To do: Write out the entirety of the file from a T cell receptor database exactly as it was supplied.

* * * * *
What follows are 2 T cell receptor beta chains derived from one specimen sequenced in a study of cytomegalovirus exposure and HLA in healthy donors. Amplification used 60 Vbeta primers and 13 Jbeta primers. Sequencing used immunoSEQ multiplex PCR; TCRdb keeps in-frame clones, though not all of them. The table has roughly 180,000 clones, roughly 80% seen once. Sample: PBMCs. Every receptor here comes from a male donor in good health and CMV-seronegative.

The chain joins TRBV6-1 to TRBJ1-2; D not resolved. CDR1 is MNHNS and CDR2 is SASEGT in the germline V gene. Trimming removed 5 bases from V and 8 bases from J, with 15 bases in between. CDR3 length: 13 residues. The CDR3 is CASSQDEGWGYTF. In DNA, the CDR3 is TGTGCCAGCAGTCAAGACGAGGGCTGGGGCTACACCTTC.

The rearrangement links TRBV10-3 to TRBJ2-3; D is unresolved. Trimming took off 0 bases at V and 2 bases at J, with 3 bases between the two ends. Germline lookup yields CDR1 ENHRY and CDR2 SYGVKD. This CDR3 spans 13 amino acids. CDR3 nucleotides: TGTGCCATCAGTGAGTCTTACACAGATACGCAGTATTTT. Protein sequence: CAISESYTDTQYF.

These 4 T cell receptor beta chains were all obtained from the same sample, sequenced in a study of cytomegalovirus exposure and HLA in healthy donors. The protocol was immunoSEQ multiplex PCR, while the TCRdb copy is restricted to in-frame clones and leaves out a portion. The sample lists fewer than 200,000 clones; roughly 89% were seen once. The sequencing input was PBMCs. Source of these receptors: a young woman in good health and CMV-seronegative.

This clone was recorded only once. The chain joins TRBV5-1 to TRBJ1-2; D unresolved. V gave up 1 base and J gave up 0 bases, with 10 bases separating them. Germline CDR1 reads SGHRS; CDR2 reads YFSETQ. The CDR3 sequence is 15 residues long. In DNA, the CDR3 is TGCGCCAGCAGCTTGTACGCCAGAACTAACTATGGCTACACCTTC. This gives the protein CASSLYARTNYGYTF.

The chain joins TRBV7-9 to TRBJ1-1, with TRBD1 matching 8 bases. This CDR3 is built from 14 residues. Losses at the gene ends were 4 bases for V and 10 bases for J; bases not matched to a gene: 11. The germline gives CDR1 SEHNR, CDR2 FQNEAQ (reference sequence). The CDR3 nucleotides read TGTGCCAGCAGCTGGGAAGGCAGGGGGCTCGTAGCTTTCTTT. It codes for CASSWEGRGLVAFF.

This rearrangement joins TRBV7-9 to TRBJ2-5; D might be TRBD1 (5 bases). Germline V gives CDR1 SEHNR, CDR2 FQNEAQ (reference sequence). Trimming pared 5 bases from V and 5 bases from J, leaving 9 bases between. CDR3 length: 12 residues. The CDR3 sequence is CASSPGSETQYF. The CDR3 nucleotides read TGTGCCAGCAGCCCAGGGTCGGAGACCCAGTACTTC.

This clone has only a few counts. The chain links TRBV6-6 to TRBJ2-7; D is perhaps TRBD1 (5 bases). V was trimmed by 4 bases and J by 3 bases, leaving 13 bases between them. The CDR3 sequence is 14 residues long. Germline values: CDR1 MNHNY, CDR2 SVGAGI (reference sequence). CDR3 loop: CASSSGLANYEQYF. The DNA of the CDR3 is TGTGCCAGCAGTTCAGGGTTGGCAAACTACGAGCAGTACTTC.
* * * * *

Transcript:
What follows are 2 T cell receptor beta chains derived from one specimen sequenced in a study of cytomegalovirus exposure and HLA in healthy donors. Amplification used 60 Vbeta primers and 13 Jbeta primers. Sequencing used immunoSEQ multiplex PCR; TCRdb keeps in-frame clones, though not all of them. The table has roughly 180,000 clones, roughly 80% seen once. Sample: PBMCs. Every receptor here comes from a male donor in good health and CMV-seronegative.

The chain joins TRBV6-1 to TRBJ1-2; D not resolved. CDR1 is MNHNS and CDR2 is SASEGT in the germline V gene. Trimming removed 5 bases from V and 8 bases from J, with 15 bases in between. CDR3 length: 13 residues. The CDR3 is CASSQDEGWGYTF. In DNA, the CDR3 is TGTGCCAGCAGTCAAGACGAGGGCTGGGGCTACACCTTC.

The rearrangement links TRBV10-3 to TRBJ2-3; D is unresolved. Trimming took off 0 bases at V and 2 bases at J, with 3 bases between the two ends. Germline lookup yields CDR1 ENHRY and CDR2 SYGVKD. This CDR3 spans 13 amino acids. CDR3 nucleotides: TGTGCCATCAGTGAGTCTTACACAGATACGCAGTATTTT. Protein sequence: CAISESYTDTQYF.

These 4 T cell receptor beta chains were all obtained from the same sample, sequenced in a study of cytomegalovirus exposure and HLA in healthy donors. The protocol was immunoSEQ multiplex PCR, while the TCRdb copy is restricted to in-frame clones and leaves out a portion. The sample lists fewer than 200,000 clones; roughly 89% were seen once. The sequencing input was PBMCs. Source of these receptors: a young woman in good health and CMV-seronegative.

This clone was recorded only once. The chain joins TRBV5-1 to TRBJ1-2; D unresolved. V gave up 1 base and J gave up 0 bases, with 10 bases separating them. Germline CDR1 reads SGHRS; CDR2 reads YFSETQ. The CDR3 sequence is 15 residues long. In DNA, the CDR3 is TGCGCCAGCAGCTTGTACGCCAGAACTAACTATGGCTACACCTTC. This gives the protein CASSLYARTNYGYTF.

The chain joins TRBV7-9 to TRBJ1-1, with TRBD1 matching 8 bases. This CDR3 is built from 14 residues. Losses at the gene ends were 4 bases for V and 10 bases for J; bases not matched to a gene: 11. The germline gives CDR1 SEHNR, CDR2 FQNEAQ (reference sequence). The CDR3 nucleotides read TGTGCCAGCAGCTGGGAAGGCAGGGGGCTCGTAGCTTTCTTT. It codes for CASSWEGRGLVAFF.

This rearrangement joins TRBV7-9 to TRBJ2-5; D might be TRBD1 (5 bases). Germline V gives CDR1 SEHNR, CDR2 FQNEAQ (reference sequence). Trimming pared 5 bases from V and 5 bases from J, leaving 9 bases between. CDR3 length: 12 residues. The CDR3 sequence is CASSPGSETQYF. The CDR3 nucleotides read TGTGCCAGCAGCCCAGGGTCGGAGACCCAGTACTTC.

This clone has only a few counts. The chain links TRBV6-6 to TRBJ2-7; D is perhaps TRBD1 (5 bases). V was trimmed by 4 bases and J by 3 bases, leaving 13 bases between them. The CDR3 sequence is 14 residues long. Germline values: CDR1 MNHNY, CDR2 SVGAGI (reference sequence). CDR3 loop: CASSSGLANYEQYF. The DNA of the CDR3 is TGTGCCAGCAGTTCAGGGTTGGCAAACTACGAGCAGTACTTC.